In tomorrow's post I'll offer some words about uncertainty.

Saturday, April 21, 2012

s is for stories

One of my critique partners posted a question this week and I’m happy to say that I knew the answer instantly. No beating around the bush for me. No hemming and hawing. There was nothing wishy-washy about it at all.
The question was this:
If you could be any fictional character, who would you be?

My answer:
Peter Pan, of course.
Hands down. No doubt about it.
This is my final answer…and I’m sticking with it!

My choice is based on more than just the fact that Peter Pan could fly although that fact alone is sufficient to justify my decision. There’s more to it than the fact that Peter dreamt of remaining a child forever although that’s a big part of it for me, too.

What captured my imagination when I saw the theater production for the first time was the fact that the role of Peter Pan was played by a girl—Mary Martin. I ached to be just like her…to be Peter Pan. I spent a good portion of my childhood hanging out in the highest branches of the tallest tree I could find. I explored the woods and streams that surrounded my childhood home for hours on end…alone. I celebrated every thunder storm and every snowstorm and had no fear of venturing outside during the worst of them. I knew how to read the sky. I was adventurous, brave, curious, free, and imaginative when I was Peter’s age…whatever age he was. I wanted to be just like him…except for one problem.

The saddest thing in Peter’s life was the fact that he didn’t know any STORIES. No one read to him:

“She (Wendy) was just slightly disappointed when he (Peter) admitted that he came to the nursery window not to see her but to listen to their STORIES.
                        ‘You see I don’t know any STORIES. None of the lost boys knows any STORIES.’
                        ‘How perfectly awful,’ Wendy said.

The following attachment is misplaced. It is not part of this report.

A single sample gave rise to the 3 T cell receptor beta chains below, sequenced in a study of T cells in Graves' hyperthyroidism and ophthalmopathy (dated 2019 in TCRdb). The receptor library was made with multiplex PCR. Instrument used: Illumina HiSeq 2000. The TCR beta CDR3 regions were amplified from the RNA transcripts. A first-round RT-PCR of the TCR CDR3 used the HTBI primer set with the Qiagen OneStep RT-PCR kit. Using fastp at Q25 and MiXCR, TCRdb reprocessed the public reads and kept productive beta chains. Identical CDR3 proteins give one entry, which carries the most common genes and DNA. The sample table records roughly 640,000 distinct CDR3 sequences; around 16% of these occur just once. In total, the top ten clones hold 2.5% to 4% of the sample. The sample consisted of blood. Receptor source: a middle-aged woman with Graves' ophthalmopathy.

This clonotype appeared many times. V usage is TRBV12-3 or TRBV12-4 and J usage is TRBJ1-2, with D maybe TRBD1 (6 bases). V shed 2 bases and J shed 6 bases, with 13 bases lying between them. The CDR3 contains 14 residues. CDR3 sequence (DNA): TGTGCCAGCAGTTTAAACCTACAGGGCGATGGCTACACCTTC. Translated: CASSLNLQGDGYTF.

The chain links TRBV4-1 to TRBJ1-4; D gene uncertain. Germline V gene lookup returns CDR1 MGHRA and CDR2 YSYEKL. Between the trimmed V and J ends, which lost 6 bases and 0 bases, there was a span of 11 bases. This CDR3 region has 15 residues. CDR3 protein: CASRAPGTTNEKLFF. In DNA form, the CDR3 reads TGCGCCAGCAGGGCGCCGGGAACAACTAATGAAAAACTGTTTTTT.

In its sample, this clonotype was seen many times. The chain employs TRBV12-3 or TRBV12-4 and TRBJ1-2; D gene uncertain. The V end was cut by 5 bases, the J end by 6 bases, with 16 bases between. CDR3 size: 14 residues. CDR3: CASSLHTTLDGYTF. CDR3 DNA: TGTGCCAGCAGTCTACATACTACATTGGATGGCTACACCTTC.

‘Do you know,’ Peter asked, ‘why swallows build in the eaves of houses? It is to listen to the STORIES.’ …
                         ... "Oh, the STORIES I could tell to the boys!' she cried, and then Peter gripped her began to draw her towards the window. 
                         ‘Let me go!’ she ordered him.
                         ‘Wendy, do come with me and tell the other boys.’
                         Of course she was very pleased to be asked but she said, ‘Oh dear, I can’t. I can’t fly.’
                         ‘I’ll teach you. I’ll teach you how to jump on the wind’s back, and then away we go.’”

In a way I think we all learn to fly in our hearts and souls through the STORIES we hear, thro,ugh the STORIES we write, the songs we sing, and the pictures we draw. We owe it to Peter, to all the lost children of the world, and to the adults who still don’t know any STORIES, to keep on writing, singing, dancing, and drawing.

I owe it to my friend for posing this question today. So I’d like to pass it on to you:

If you could be any fictional character, who would you be?
Are you anything like him/her as a person today?
“And, even if you can no longer remember how to fly to Neverland,
Peter will always come to rescue you if you want him to.
All you have to do is believe.”
--Tony DiTerlizzi--
In my next post I'll share a few TIPS with you.

Thursday, April 19, 2012

q is for quiz

Don't ask me how I missed my "Q" post today. Let's just chalk it up to stress, or confusion, or stupidity which is just one reason why...

...I hated QUIZZES when I was a kid—especially "pop" QUIZZES. Nevertheless, today I have a short QUIZ for you:

What is it that makes you happiest?
What are you doing that makes you proudest?